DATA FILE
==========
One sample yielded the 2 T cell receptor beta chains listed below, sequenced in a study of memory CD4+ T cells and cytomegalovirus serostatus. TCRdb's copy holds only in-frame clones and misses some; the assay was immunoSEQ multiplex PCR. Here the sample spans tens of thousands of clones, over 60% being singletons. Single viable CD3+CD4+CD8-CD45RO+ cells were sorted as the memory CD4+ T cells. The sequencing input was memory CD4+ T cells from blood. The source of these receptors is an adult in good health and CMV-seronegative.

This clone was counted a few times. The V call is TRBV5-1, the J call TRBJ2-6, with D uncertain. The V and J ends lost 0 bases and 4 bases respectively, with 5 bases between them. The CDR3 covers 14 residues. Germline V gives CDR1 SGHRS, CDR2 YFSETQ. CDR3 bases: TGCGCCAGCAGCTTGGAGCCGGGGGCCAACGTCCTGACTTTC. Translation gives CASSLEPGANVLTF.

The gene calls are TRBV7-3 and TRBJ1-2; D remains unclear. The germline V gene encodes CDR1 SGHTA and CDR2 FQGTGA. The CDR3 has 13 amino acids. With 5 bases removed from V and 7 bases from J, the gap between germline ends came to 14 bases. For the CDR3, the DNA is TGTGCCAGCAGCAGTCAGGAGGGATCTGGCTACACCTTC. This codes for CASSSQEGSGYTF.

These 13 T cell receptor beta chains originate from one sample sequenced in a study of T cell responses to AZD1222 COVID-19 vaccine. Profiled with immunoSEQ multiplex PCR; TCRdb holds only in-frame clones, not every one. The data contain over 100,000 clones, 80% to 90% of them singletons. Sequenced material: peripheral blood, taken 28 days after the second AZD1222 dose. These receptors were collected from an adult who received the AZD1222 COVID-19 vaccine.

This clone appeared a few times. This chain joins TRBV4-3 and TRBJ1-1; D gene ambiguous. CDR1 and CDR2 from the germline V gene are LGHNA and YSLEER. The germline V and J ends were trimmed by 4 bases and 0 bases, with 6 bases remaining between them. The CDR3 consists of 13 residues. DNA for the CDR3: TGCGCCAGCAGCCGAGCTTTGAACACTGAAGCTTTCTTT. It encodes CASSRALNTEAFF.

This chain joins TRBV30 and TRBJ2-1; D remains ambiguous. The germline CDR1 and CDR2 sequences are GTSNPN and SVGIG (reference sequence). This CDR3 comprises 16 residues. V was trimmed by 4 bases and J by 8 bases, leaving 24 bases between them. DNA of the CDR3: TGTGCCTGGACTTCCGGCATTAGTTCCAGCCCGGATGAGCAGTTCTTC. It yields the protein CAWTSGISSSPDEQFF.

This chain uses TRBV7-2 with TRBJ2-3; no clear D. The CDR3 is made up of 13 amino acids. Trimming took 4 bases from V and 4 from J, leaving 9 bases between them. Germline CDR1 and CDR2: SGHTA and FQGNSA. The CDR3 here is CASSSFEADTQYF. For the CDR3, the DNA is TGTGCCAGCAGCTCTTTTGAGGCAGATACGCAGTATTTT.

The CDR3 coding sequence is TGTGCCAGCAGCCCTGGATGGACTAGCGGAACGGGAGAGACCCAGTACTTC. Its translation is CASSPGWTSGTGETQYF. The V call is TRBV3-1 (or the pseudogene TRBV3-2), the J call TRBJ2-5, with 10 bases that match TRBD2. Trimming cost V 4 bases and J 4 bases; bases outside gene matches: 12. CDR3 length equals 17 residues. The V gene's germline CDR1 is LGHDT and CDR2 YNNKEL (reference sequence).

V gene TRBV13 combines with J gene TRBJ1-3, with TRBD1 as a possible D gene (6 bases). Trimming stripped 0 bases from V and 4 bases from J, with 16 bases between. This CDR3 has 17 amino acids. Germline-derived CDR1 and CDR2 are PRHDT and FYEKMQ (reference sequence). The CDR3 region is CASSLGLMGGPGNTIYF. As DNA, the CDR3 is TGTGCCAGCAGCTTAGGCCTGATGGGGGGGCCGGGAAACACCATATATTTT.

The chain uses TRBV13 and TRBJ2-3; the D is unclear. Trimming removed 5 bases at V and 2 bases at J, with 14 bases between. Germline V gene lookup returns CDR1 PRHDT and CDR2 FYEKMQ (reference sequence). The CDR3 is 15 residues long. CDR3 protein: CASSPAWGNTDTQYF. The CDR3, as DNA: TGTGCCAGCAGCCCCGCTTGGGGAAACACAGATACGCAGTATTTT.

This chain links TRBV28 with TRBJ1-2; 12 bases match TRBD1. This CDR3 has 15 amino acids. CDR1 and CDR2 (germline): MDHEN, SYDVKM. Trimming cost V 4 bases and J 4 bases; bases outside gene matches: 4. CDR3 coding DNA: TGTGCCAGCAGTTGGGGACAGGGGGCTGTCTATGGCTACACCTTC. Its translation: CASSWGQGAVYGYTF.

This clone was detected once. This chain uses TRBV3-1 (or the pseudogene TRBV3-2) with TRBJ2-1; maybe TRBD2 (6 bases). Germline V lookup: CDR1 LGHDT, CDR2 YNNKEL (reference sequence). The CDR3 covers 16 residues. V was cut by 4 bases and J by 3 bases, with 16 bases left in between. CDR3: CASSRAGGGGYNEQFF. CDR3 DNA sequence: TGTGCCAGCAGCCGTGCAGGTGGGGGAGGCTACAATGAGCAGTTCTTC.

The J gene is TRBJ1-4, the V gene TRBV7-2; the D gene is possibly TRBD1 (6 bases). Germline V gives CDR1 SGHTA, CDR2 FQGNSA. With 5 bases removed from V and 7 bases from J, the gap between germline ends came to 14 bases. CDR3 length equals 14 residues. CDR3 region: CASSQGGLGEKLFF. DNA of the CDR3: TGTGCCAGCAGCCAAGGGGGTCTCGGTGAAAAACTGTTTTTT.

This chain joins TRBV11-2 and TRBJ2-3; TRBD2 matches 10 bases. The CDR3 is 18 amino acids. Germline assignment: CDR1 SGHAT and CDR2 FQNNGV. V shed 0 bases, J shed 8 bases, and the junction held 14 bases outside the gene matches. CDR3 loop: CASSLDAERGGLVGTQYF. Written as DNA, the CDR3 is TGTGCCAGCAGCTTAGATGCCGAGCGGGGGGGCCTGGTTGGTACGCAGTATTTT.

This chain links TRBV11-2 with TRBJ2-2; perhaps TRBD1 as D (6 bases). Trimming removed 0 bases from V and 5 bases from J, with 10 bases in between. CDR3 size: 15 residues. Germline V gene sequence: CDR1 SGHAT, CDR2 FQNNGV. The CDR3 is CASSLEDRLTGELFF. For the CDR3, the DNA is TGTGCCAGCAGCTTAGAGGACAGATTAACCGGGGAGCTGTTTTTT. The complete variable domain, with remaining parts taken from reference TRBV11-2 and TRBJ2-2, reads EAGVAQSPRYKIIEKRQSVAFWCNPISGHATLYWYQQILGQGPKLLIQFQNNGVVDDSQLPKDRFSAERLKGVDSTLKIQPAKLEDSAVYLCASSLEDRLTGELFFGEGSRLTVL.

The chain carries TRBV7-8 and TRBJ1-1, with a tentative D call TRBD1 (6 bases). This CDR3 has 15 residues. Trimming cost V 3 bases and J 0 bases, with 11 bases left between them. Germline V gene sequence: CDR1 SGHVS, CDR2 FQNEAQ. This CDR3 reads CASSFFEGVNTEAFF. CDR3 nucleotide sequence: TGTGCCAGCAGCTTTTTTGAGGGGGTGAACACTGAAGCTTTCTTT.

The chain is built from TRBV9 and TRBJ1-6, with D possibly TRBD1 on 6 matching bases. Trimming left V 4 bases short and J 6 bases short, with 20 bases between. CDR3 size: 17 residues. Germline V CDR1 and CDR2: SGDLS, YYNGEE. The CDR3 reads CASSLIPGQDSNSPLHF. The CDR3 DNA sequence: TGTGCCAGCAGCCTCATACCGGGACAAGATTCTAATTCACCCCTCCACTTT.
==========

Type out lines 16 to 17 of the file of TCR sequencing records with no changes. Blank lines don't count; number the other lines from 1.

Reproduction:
The chain carries TRBV7-8 and TRBJ1-1, with a tentative D call TRBD1 (6 bases). This CDR3 has 15 residues. Trimming cost V 3 bases and J 0 bases, with 11 bases left between them. Germline V gene sequence: CDR1 SGHVS, CDR2 FQNEAQ. This CDR3 reads CASSFFEGVNTEAFF. CDR3 nucleotide sequence: TGTGCCAGCAGCTTTTTTGAGGGGGTGAACACTGAAGCTTTCTTT.

The chain is built from TRBV9 and TRBJ1-6, with D possibly TRBD1 on 6 matching bases. Trimming left V 4 bases short and J 6 bases short, with 20 bases between. CDR3 size: 17 residues. Germline V CDR1 and CDR2: SGDLS, YYNGEE. The CDR3 reads CASSLIPGQDSNSPLHF. The CDR3 DNA sequence: TGTGCCAGCAGCCTCATACCGGGACAAGATTCTAATTCACCCCTCCACTTT.